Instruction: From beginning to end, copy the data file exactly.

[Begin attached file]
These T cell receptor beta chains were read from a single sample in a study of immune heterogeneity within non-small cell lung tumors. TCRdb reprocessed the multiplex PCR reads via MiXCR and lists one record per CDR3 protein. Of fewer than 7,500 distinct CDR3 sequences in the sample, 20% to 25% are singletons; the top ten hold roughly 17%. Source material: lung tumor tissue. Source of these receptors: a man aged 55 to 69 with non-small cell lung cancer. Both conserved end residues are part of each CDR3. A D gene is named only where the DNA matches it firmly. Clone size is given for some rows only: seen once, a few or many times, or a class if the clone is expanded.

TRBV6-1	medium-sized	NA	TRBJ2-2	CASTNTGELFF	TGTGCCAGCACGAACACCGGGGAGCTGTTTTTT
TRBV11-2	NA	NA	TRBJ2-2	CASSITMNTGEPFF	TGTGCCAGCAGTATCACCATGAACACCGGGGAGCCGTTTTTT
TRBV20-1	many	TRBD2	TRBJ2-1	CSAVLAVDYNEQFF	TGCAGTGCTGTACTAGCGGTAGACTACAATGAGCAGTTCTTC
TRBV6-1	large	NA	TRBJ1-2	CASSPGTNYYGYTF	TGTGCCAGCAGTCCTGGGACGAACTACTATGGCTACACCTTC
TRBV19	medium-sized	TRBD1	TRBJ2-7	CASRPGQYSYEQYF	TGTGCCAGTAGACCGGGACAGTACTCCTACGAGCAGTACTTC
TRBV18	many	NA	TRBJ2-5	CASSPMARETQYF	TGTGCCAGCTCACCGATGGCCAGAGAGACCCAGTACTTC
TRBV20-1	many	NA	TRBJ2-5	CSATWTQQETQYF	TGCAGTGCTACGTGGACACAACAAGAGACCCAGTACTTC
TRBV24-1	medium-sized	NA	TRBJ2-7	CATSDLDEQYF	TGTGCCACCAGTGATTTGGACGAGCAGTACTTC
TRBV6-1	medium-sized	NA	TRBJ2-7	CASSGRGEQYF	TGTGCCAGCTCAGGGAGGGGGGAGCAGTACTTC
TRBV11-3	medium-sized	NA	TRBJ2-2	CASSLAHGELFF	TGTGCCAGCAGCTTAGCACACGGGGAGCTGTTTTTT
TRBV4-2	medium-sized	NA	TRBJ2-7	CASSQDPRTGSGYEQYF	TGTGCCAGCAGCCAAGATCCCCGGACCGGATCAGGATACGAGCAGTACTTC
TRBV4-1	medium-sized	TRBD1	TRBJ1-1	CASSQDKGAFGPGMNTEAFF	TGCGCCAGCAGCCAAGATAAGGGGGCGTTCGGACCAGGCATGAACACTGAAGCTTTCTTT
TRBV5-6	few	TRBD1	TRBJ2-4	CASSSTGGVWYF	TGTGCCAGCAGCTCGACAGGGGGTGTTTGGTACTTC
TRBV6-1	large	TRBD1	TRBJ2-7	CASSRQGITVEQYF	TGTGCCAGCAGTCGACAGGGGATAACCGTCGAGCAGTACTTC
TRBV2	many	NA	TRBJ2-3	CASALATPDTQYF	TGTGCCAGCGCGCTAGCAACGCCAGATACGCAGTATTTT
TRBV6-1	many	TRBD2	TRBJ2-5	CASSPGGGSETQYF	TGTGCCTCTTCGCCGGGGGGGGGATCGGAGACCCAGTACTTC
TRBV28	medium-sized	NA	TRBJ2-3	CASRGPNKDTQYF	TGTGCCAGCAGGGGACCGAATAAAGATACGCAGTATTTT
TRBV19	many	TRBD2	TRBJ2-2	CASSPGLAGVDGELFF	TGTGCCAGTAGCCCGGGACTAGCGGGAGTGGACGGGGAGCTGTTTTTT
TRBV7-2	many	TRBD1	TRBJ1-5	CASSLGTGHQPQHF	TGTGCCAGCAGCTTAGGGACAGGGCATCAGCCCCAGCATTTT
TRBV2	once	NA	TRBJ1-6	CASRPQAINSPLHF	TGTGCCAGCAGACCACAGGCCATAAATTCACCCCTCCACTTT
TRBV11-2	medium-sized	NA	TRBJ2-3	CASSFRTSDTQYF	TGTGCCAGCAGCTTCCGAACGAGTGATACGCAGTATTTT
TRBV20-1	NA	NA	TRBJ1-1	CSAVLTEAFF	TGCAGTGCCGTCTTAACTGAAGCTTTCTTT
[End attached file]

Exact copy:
These T cell receptor beta chains were read from a single sample in a study of immune heterogeneity within non-small cell lung tumors. TCRdb reprocessed the multiplex PCR reads via MiXCR and lists one record per CDR3 protein. Of fewer than 7,500 distinct CDR3 sequences in the sample, 20% to 25% are singletons; the top ten hold roughly 17%. Source material: lung tumor tissue. Source of these receptors: a man aged 55 to 69 with non-small cell lung cancer. Both conserved end residues are part of each CDR3. A D gene is named only where the DNA matches it firmly. Clone size is given for some rows only: seen once, a few or many times, or a class if the clone is expanded.

TRBV6-1	medium-sized	NA	TRBJ2-2	CASTNTGELFF	TGTGCCAGCACGAACACCGGGGAGCTGTTTTTT
TRBV11-2	NA	NA	TRBJ2-2	CASSITMNTGEPFF	TGTGCCAGCAGTATCACCATGAACACCGGGGAGCCGTTTTTT
TRBV20-1	many	TRBD2	TRBJ2-1	CSAVLAVDYNEQFF	TGCAGTGCTGTACTAGCGGTAGACTACAATGAGCAGTTCTTC
TRBV6-1	large	NA	TRBJ1-2	CASSPGTNYYGYTF	TGTGCCAGCAGTCCTGGGACGAACTACTATGGCTACACCTTC
TRBV19	medium-sized	TRBD1	TRBJ2-7	CASRPGQYSYEQYF	TGTGCCAGTAGACCGGGACAGTACTCCTACGAGCAGTACTTC
TRBV18	many	NA	TRBJ2-5	CASSPMARETQYF	TGTGCCAGCTCACCGATGGCCAGAGAGACCCAGTACTTC
TRBV20-1	many	NA	TRBJ2-5	CSATWTQQETQYF	TGCAGTGCTACGTGGACACAACAAGAGACCCAGTACTTC
TRBV24-1	medium-sized	NA	TRBJ2-7	CATSDLDEQYF	TGTGCCACCAGTGATTTGGACGAGCAGTACTTC
TRBV6-1	medium-sized	NA	TRBJ2-7	CASSGRGEQYF	TGTGCCAGCTCAGGGAGGGGGGAGCAGTACTTC
TRBV11-3	medium-sized	NA	TRBJ2-2	CASSLAHGELFF	TGTGCCAGCAGCTTAGCACACGGGGAGCTGTTTTTT
TRBV4-2	medium-sized	NA	TRBJ2-7	CASSQDPRTGSGYEQYF	TGTGCCAGCAGCCAAGATCCCCGGACCGGATCAGGATACGAGCAGTACTTC
TRBV4-1	medium-sized	TRBD1	TRBJ1-1	CASSQDKGAFGPGMNTEAFF	TGCGCCAGCAGCCAAGATAAGGGGGCGTTCGGACCAGGCATGAACACTGAAGCTTTCTTT
TRBV5-6	few	TRBD1	TRBJ2-4	CASSSTGGVWYF	TGTGCCAGCAGCTCGACAGGGGGTGTTTGGTACTTC
TRBV6-1	large	TRBD1	TRBJ2-7	CASSRQGITVEQYF	TGTGCCAGCAGTCGACAGGGGATAACCGTCGAGCAGTACTTC
TRBV2	many	NA	TRBJ2-3	CASALATPDTQYF	TGTGCCAGCGCGCTAGCAACGCCAGATACGCAGTATTTT
TRBV6-1	many	TRBD2	TRBJ2-5	CASSPGGGSETQYF	TGTGCCTCTTCGCCGGGGGGGGGATCGGAGACCCAGTACTTC
TRBV28	medium-sized	NA	TRBJ2-3	CASRGPNKDTQYF	TGTGCCAGCAGGGGACCGAATAAAGATACGCAGTATTTT
TRBV19	many	TRBD2	TRBJ2-2	CASSPGLAGVDGELFF	TGTGCCAGTAGCCCGGGACTAGCGGGAGTGGACGGGGAGCTGTTTTTT
TRBV7-2	many	TRBD1	TRBJ1-5	CASSLGTGHQPQHF	TGTGCCAGCAGCTTAGGGACAGGGCATCAGCCCCAGCATTTT
TRBV2	once	NA	TRBJ1-6	CASRPQAINSPLHF	TGTGCCAGCAGACCACAGGCCATAAATTCACCCCTCCACTTT
TRBV11-2	medium-sized	NA	TRBJ2-3	CASSFRTSDTQYF	TGTGCCAGCAGCTTCCGAACGAGTGATACGCAGTATTTT
TRBV20-1	NA	NA	TRBJ1-1	CSAVLTEAFF	TGCAGTGCCGTCTTAACTGAAGCTTTCTTT